Mark didn't need to see a readout to know those demons were still there, waiting to torment her again when she awoke from her coma. Examining her chart, he didn't see any obvious physical indications that she'd been suicidal before. There were no scars on her wrists nor old needle marks elsewhere on her body. There were no drugs in her system nor any signs in the x-rays of serious injuries in the past.
It was pointless, of course, to try and make any assumptions about her mental state from what he could see in an x-ray or determine from a tox screen. What afflicted Rebecca Jordan wouldn't show up in any medical chart.
There was nothing more he could do to help her now. There might not be anything he could do to help her at all.
Mark suddenly realized how tired and hungry he was. It was after eight p.m. He left the ICU and went to the elevator, pushed the DOWN button, and idly glanced around.
There was only one person sitting in the waiting area. The man occupied one chair, his Stetson occupied another. He wore a corduroy jacket, crisp white shirt, faded jeans, and sharp-toed leather boots. The man seemed engrossed in the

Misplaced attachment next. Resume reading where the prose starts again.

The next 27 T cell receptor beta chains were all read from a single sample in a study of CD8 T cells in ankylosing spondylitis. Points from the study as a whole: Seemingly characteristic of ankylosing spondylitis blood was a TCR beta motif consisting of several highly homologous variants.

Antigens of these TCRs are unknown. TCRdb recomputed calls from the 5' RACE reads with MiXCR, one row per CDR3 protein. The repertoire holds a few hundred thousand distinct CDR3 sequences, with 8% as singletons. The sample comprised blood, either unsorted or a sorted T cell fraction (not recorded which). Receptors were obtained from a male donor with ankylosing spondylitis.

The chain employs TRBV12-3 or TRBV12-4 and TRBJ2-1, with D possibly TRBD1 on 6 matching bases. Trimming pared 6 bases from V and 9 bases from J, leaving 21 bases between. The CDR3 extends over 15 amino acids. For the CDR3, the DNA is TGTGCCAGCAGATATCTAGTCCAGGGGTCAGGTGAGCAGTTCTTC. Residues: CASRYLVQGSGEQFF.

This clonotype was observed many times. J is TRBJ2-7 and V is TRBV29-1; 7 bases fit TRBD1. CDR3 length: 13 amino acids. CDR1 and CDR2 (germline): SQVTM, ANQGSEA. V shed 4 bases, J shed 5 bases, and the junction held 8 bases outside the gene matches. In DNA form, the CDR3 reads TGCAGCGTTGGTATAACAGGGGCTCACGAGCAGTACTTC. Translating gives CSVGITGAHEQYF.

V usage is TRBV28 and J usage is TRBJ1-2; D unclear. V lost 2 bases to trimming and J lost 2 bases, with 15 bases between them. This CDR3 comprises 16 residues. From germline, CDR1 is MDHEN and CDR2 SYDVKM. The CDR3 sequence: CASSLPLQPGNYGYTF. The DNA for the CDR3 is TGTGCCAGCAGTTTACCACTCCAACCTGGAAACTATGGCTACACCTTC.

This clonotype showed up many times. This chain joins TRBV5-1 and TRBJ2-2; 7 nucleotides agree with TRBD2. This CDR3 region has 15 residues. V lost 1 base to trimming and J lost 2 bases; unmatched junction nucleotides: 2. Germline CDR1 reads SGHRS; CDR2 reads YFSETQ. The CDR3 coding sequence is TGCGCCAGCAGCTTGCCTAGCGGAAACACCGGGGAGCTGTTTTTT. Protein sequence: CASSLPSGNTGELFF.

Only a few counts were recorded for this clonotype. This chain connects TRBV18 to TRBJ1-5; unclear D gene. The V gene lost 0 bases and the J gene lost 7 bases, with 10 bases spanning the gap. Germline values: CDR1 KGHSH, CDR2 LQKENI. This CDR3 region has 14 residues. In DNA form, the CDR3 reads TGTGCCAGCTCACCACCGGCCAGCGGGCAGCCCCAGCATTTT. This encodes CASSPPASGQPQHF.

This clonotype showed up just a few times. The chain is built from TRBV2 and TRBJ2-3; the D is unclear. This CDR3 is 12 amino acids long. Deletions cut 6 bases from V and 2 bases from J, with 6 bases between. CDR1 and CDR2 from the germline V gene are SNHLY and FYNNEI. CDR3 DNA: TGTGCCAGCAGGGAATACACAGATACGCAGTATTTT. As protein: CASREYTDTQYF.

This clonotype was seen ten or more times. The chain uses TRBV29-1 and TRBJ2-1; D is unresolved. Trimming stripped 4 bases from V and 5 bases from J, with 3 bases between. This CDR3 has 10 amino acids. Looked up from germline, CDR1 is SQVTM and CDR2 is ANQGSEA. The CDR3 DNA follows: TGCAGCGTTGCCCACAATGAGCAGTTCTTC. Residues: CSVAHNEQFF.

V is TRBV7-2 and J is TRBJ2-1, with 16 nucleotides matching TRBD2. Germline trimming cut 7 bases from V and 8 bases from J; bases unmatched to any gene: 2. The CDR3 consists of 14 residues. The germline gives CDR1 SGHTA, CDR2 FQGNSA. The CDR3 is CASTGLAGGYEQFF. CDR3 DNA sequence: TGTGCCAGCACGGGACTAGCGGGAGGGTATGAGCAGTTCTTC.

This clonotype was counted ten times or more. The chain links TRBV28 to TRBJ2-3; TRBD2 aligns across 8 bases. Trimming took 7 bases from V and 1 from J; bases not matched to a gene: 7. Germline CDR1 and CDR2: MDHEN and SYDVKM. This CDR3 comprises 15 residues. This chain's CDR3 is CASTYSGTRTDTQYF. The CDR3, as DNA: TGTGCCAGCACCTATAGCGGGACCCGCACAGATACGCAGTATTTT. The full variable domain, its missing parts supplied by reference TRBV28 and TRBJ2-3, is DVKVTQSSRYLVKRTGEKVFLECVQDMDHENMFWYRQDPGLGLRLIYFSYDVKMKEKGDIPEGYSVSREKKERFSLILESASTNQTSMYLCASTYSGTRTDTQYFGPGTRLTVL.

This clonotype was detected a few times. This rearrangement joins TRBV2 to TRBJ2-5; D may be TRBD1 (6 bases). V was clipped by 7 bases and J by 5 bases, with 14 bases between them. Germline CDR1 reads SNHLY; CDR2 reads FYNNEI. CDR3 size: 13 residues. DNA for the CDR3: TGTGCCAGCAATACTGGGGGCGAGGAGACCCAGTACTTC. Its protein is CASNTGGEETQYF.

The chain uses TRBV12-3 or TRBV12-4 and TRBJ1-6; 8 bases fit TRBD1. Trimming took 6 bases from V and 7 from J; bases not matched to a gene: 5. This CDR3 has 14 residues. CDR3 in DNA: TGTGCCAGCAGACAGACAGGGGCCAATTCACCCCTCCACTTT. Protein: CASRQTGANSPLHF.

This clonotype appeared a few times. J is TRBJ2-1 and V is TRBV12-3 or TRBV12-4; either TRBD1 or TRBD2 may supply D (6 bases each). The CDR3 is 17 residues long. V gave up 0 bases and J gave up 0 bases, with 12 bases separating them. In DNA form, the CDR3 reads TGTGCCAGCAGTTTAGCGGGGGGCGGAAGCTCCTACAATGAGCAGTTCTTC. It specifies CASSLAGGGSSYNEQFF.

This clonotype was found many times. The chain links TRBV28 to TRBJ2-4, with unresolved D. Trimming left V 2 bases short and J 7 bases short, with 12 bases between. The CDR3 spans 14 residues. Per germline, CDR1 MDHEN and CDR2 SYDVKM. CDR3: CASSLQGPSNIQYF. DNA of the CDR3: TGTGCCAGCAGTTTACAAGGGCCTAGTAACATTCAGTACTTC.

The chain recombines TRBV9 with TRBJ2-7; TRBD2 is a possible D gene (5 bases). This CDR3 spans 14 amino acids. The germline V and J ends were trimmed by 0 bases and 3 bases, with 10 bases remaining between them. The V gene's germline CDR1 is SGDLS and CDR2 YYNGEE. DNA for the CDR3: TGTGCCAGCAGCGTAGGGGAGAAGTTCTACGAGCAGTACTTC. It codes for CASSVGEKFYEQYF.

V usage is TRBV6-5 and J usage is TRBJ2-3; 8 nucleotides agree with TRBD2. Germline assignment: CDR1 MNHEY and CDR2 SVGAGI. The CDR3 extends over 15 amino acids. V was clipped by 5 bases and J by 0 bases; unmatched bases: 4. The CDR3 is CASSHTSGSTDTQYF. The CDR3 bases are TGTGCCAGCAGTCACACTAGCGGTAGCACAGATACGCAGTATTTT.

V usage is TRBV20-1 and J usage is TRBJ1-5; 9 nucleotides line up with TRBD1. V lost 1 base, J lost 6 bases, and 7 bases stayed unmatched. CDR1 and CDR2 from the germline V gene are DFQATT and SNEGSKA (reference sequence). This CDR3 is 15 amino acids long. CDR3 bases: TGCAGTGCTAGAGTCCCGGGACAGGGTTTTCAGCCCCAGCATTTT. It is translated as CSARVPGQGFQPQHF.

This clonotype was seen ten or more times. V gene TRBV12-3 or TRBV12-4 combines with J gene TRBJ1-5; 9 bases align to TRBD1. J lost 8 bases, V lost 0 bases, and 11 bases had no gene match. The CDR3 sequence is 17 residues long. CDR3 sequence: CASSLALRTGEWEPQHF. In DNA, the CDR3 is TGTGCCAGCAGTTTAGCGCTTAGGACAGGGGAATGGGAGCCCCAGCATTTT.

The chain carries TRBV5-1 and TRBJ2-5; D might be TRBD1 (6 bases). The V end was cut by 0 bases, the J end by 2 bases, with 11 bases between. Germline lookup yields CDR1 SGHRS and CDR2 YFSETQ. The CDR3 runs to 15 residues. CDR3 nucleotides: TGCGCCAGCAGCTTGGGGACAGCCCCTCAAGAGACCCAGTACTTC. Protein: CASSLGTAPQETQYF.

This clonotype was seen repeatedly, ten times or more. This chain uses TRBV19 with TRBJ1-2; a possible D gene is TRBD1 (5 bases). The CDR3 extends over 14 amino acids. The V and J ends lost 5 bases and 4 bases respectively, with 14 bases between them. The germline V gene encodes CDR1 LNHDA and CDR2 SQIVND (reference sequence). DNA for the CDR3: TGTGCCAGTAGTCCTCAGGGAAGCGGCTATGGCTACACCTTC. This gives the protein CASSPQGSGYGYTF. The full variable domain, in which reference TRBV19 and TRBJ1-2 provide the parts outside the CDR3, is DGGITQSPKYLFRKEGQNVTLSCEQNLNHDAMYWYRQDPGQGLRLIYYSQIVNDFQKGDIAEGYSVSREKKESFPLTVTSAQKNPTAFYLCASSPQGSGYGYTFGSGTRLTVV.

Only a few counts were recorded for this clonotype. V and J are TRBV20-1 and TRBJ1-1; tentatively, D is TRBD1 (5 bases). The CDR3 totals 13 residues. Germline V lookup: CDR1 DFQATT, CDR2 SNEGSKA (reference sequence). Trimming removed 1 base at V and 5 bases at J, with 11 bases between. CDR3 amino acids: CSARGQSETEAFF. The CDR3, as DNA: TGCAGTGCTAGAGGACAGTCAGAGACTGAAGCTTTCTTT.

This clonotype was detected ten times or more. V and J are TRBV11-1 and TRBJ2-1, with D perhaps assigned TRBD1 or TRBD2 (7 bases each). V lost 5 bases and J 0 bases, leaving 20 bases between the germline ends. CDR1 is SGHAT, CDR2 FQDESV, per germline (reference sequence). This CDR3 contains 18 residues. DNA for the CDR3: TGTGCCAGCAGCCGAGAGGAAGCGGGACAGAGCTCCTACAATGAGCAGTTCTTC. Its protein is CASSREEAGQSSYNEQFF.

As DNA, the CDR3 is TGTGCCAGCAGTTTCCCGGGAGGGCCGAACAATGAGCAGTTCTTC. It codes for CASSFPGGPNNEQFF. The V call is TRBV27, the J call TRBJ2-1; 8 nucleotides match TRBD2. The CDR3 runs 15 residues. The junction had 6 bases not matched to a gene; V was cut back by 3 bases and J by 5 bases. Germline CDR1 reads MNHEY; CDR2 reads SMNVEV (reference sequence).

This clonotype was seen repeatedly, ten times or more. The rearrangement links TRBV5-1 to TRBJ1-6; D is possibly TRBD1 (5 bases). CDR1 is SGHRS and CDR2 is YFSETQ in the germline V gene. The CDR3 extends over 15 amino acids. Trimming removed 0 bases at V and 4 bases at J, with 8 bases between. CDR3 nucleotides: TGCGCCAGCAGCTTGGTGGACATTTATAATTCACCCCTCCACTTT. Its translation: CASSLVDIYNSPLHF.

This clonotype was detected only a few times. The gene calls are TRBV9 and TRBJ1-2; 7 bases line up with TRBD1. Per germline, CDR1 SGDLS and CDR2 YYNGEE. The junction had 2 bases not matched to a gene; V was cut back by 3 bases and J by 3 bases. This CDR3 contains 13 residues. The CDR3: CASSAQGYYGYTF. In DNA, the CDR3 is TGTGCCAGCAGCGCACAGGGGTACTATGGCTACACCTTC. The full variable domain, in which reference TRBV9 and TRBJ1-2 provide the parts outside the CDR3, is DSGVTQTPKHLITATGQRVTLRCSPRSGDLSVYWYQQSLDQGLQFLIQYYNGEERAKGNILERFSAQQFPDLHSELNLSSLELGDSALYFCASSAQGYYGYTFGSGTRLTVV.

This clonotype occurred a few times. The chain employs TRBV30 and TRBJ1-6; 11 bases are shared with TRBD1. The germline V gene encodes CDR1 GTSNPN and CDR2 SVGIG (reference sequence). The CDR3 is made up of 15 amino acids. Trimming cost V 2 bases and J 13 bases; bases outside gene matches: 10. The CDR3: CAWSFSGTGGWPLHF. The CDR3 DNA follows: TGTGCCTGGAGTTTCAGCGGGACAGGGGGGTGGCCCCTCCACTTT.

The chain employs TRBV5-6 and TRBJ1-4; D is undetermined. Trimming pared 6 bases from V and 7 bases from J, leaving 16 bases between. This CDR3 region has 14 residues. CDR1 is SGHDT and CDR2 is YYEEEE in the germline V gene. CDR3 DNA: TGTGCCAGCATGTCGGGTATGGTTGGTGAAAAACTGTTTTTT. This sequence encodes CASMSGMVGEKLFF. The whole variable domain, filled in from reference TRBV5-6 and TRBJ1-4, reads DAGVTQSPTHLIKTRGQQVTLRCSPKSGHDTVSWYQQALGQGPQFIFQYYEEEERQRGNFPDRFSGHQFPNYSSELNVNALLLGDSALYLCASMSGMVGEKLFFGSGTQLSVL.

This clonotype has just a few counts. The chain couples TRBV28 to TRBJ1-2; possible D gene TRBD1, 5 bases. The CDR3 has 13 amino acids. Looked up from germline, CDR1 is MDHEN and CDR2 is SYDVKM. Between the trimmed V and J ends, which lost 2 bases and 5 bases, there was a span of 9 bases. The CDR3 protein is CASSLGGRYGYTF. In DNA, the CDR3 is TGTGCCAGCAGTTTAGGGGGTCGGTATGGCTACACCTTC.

Ladies' Home Journal
he was reading. The headline on the cover read: TEN BEAUTY SECRETS EVERY WOMAN SHOULD KNOW.
It struck Mark as a great photograph. The Marlboro Man catching up on beauty and skin care tips.
The Marlboro Man
An old, outdated advertising icon. What made him think of
Clearly, it was the guy in the chair, who was just a man with a weather-beaten face wearing a cowboy hat. There were a thousand other cowboy images that could have come to mind.
Why the Marlboro Man?
And then it hit Mark. It was so obvious.
His visit to see Rebecca Jordan had reminded him of Lenore Barber, the other suicidal woman he'd encountered today. His subconscious was graciously reminding him that he hadn't been able to save either one of them.
Hurrah for Mark Sloan.
The elevator arrived and Mark stepped inside, irritable now as well as tired and hungry. What a lousy day. As the doors closed, he glanced again at the cowboy, who was setting aside the
Ladies' Home Journal
for the latest issue of
Mark met Steve for dinner at BBQ Bob's, the restaurant his son and Dr. Jesse Travis bought a few years ago when the original owner retired. Steve and Jesse arranged their lives so that most of the time one of them was there to run the place while the other pursued his day job.